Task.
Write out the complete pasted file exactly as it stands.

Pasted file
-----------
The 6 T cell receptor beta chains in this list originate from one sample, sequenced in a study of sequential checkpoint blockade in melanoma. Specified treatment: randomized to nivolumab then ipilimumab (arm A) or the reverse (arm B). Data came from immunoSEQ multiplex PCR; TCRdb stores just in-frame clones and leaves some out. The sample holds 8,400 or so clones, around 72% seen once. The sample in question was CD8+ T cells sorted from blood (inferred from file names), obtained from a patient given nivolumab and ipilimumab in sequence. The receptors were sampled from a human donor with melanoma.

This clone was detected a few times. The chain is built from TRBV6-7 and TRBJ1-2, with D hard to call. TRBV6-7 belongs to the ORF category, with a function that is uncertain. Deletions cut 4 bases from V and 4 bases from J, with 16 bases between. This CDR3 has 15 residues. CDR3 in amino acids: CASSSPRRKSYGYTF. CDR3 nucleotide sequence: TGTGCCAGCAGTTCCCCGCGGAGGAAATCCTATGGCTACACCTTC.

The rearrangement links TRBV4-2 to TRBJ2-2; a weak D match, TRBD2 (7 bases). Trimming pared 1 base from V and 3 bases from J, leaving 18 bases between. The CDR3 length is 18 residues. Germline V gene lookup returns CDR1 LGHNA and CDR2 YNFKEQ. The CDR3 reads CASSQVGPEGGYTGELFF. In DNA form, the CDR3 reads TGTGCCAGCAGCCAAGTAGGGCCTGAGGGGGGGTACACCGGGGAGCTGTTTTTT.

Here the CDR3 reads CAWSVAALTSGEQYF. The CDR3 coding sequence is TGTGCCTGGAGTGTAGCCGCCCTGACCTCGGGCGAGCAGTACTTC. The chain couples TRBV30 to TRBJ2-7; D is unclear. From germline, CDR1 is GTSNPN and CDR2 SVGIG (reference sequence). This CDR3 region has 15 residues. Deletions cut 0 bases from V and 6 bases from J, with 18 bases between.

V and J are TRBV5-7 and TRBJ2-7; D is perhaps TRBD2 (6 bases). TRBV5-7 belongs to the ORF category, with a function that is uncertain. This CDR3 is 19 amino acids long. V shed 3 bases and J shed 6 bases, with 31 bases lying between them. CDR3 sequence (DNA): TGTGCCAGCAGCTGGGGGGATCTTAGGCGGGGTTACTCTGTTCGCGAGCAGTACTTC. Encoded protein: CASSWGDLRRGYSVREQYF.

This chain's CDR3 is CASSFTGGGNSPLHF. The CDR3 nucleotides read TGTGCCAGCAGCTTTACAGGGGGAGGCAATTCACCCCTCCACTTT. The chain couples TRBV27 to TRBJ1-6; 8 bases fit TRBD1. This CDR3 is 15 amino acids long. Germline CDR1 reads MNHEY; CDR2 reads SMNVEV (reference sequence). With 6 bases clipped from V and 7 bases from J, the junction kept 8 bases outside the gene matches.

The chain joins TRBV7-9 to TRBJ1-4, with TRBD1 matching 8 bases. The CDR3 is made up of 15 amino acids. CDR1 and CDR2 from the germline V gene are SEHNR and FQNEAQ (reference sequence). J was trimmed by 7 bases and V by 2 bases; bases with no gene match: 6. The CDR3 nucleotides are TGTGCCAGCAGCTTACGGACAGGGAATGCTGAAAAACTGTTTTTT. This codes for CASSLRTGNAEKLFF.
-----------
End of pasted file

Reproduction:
The 6 T cell receptor beta chains in this list originate from one sample, sequenced in a study of sequential checkpoint blockade in melanoma. Specified treatment: randomized to nivolumab then ipilimumab (arm A) or the reverse (arm B). Data came from immunoSEQ multiplex PCR; TCRdb stores just in-frame clones and leaves some out. The sample holds 8,400 or so clones, around 72% seen once. The sample in question was CD8+ T cells sorted from blood (inferred from file names), obtained from a patient given nivolumab and ipilimumab in sequence. The receptors were sampled from a human donor with melanoma.

This clone was detected a few times. The chain is built from TRBV6-7 and TRBJ1-2, with D hard to call. TRBV6-7 belongs to the ORF category, with a function that is uncertain. Deletions cut 4 bases from V and 4 bases from J, with 16 bases between. This CDR3 has 15 residues. CDR3 in amino acids: CASSSPRRKSYGYTF. CDR3 nucleotide sequence: TGTGCCAGCAGTTCCCCGCGGAGGAAATCCTATGGCTACACCTTC.

The rearrangement links TRBV4-2 to TRBJ2-2; a weak D match, TRBD2 (7 bases). Trimming pared 1 base from V and 3 bases from J, leaving 18 bases between. The CDR3 length is 18 residues. Germline V gene lookup returns CDR1 LGHNA and CDR2 YNFKEQ. The CDR3 reads CASSQVGPEGGYTGELFF. In DNA form, the CDR3 reads TGTGCCAGCAGCCAAGTAGGGCCTGAGGGGGGGTACACCGGGGAGCTGTTTTTT.

Here the CDR3 reads CAWSVAALTSGEQYF. The CDR3 coding sequence is TGTGCCTGGAGTGTAGCCGCCCTGACCTCGGGCGAGCAGTACTTC. The chain couples TRBV30 to TRBJ2-7; D is unclear. From germline, CDR1 is GTSNPN and CDR2 SVGIG (reference sequence). This CDR3 region has 15 residues. Deletions cut 0 bases from V and 6 bases from J, with 18 bases between.

V and J are TRBV5-7 and TRBJ2-7; D is perhaps TRBD2 (6 bases). TRBV5-7 belongs to the ORF category, with a function that is uncertain. This CDR3 is 19 amino acids long. V shed 3 bases and J shed 6 bases, with 31 bases lying between them. CDR3 sequence (DNA): TGTGCCAGCAGCTGGGGGGATCTTAGGCGGGGTTACTCTGTTCGCGAGCAGTACTTC. Encoded protein: CASSWGDLRRGYSVREQYF.

This chain's CDR3 is CASSFTGGGNSPLHF. The CDR3 nucleotides read TGTGCCAGCAGCTTTACAGGGGGAGGCAATTCACCCCTCCACTTT. The chain couples TRBV27 to TRBJ1-6; 8 bases fit TRBD1. This CDR3 is 15 amino acids long. Germline CDR1 reads MNHEY; CDR2 reads SMNVEV (reference sequence). With 6 bases clipped from V and 7 bases from J, the junction kept 8 bases outside the gene matches.

The chain joins TRBV7-9 to TRBJ1-4, with TRBD1 matching 8 bases. The CDR3 is made up of 15 amino acids. CDR1 and CDR2 from the germline V gene are SEHNR and FQNEAQ (reference sequence). J was trimmed by 7 bases and V by 2 bases; bases with no gene match: 6. The CDR3 nucleotides are TGTGCCAGCAGCTTACGGACAGGGAATGCTGAAAAACTGTTTTTT. This codes for CASSLRTGNAEKLFF.